Is Captivity a Source of Profit or Science?

As a young child, I grew up loving any type of activity that dared to test my thrill limits and stimulated my mind. Whether it was visiting amusement parks, Aquariums, Zoo’s, or Sea World, I did it all and loved every minute of it. Today, as I grow and learn more about how society thrives overtime, I have realized that this “picture” of excitement I had once known when I was younger, was not so bubbly and bright. Recently I have come across a series of articles and videos pertaining to a documentary, Blackfish, that focuses on the animal cruelty and the psychological effects on killer whales in captivity at Sea World Parks across the nation.  Blackfish tells the story of Tilikum, a captive and preforming killer whale that killed several trainers while preforming at Sea World. This emotionally wrenching story challenges us to consider our relationship to nature and reveals how we as humans let money distract us from making intelligent and moral decisions. In order to feed my curiosity on this particular subject, I set out to find articles that further explained the effects on animals, specifically Killer Whales, in captivity and whether returning these animals to the ocean was possible. A number of cetaceans have been released into the wild, with research or the improved welfare of the animals as the main goal. A great example of a scientific study that aimed to have a successful release back into the wild was developed in 1996 on Keiko the killer whale. For 11 years Keiko lived and preformed in captivity, moving from place to place where he eventually received three years of training—boat runs and open pens—that aimed to help release him into the wild. Studies show that, release programs can be considered a success when the animal can maintain a healthy diet, a balance of health and stress levels comparable to his wild conspecifics, conduct predator avoidance behavior, and lastly reproduce. Based on this criterion, Keiko’s release efforts were termed unsuccessful, due to the fact that observations proved that although physically unrestricted and free to leave, Keiko kept returning to his caretakers for food and company. All in all, based on Tilikum and Keiko’s stories, I have come to a conclusion that removing an animal from their natural environment does more harm then good, however I do believe that captive breeding program used for the conservation and restoration of threatened or endangered species are extremely beneficial. Although captive animals play a key role in scientific andvancement, it is important to remember that animals are directly affected by their emotional and physical surrounding environments and that the use of captive breeding of animals for profit is detrimental not only for the animal, but for people as well.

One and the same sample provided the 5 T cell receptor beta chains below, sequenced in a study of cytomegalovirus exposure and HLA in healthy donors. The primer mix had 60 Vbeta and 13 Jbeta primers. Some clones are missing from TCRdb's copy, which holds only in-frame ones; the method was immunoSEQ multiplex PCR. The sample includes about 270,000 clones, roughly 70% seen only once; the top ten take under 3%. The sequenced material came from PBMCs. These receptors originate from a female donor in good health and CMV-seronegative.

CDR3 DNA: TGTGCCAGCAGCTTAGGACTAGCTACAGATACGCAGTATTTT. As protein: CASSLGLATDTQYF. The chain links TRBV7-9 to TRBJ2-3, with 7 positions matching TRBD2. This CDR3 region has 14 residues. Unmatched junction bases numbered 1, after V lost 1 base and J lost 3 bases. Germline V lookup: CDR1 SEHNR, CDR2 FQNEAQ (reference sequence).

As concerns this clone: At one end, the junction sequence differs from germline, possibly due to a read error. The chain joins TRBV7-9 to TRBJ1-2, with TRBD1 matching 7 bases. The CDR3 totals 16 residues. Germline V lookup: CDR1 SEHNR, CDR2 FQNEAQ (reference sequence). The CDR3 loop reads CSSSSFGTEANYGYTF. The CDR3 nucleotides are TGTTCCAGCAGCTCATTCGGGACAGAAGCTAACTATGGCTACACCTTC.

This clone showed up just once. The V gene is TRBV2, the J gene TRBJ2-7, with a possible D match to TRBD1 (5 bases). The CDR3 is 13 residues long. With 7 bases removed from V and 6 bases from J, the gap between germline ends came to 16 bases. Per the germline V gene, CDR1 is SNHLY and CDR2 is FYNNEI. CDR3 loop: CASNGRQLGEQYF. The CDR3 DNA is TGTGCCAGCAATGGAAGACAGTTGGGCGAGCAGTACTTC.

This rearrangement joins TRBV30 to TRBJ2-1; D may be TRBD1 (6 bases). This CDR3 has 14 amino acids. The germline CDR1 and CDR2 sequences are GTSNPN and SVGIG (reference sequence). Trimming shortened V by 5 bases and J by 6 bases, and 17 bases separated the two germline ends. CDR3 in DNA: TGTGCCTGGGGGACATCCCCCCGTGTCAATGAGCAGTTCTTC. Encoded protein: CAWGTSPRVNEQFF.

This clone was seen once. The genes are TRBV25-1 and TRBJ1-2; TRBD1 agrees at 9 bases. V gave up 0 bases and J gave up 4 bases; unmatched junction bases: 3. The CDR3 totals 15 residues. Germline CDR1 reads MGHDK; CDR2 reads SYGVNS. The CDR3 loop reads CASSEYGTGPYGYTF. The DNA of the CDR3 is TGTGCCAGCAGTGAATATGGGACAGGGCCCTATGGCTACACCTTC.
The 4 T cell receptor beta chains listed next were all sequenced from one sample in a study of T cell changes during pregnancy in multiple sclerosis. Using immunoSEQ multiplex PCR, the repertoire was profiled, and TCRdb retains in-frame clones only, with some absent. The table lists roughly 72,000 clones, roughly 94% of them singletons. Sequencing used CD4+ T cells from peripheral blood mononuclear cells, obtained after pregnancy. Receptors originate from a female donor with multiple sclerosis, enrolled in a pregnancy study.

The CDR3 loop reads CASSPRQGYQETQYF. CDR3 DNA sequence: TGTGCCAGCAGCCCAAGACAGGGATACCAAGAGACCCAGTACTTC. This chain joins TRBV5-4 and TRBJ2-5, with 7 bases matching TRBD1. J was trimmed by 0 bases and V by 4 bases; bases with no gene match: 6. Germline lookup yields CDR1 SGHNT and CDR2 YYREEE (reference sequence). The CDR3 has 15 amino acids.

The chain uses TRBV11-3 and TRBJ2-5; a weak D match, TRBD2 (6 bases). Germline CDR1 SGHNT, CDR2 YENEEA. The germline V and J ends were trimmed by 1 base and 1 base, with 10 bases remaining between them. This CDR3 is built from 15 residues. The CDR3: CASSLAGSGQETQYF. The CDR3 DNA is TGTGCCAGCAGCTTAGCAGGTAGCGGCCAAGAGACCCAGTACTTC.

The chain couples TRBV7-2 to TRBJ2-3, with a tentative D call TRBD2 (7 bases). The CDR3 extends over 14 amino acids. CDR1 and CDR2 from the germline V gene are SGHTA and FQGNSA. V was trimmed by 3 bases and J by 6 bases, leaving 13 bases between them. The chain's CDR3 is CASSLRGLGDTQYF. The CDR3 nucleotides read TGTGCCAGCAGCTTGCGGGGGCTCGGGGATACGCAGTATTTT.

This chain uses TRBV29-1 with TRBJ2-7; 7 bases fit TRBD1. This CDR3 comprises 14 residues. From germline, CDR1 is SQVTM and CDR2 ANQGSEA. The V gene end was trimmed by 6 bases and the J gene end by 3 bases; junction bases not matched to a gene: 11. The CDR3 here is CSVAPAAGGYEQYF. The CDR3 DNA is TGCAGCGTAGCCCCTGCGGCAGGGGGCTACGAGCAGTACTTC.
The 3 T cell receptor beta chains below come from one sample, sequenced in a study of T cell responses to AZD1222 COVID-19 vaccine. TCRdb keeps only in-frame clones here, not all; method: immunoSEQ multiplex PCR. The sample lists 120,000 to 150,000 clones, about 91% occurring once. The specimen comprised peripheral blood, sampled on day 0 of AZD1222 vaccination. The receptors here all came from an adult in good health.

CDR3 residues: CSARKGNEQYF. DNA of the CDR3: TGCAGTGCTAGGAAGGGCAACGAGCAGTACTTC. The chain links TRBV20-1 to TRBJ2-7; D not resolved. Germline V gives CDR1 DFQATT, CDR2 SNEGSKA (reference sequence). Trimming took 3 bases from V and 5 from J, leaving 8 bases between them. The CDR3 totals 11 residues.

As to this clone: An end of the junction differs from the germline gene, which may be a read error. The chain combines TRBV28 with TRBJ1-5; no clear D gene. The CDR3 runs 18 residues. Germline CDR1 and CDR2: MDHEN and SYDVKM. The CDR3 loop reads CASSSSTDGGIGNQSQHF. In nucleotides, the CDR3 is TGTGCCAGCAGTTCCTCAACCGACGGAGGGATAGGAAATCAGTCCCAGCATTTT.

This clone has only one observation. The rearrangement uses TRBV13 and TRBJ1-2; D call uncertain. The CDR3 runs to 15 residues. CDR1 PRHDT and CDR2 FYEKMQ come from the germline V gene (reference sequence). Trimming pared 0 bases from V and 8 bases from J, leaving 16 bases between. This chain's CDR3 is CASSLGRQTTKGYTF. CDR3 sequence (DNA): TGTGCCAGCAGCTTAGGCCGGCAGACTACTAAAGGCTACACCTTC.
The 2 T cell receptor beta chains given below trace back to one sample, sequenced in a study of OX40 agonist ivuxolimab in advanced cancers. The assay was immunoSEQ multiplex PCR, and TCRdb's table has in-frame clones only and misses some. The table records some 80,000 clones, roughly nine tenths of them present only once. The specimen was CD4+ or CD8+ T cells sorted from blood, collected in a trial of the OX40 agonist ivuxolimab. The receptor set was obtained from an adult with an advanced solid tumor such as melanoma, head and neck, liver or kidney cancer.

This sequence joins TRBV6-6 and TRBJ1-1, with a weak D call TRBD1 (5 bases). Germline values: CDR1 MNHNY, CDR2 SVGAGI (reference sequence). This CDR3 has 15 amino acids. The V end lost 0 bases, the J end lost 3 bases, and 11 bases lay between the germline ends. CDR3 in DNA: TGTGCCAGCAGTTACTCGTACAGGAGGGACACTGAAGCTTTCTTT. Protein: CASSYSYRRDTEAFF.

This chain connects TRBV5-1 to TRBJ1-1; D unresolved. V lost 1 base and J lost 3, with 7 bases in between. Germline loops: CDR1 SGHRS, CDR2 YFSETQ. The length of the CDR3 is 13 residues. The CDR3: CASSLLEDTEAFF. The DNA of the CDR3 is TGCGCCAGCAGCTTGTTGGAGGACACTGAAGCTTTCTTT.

-by Taylor Whitman


Christie, M., Marine, M., French, R., and Blouin, M. 2011. Genetic Adaption to Captivity Can Occur in a Single Generation. PNAS. 109: 238-242.

Simon, M., Hanson, M.B., Murrey, L., Tougaard, J., and Ugarte, F. 2009. From Captivity to the Wild and Back: An Attempt to Release Keiko the Killer Whale. Marine Mammal Science. 25(3): 693-705.


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This entry was posted on Tuesday, March 18th, 2014 at 2:24 am and is filed under Uncategorized. You can follow any responses to this entry through the RSS 2.0 feed. Both comments and pings are currently closed.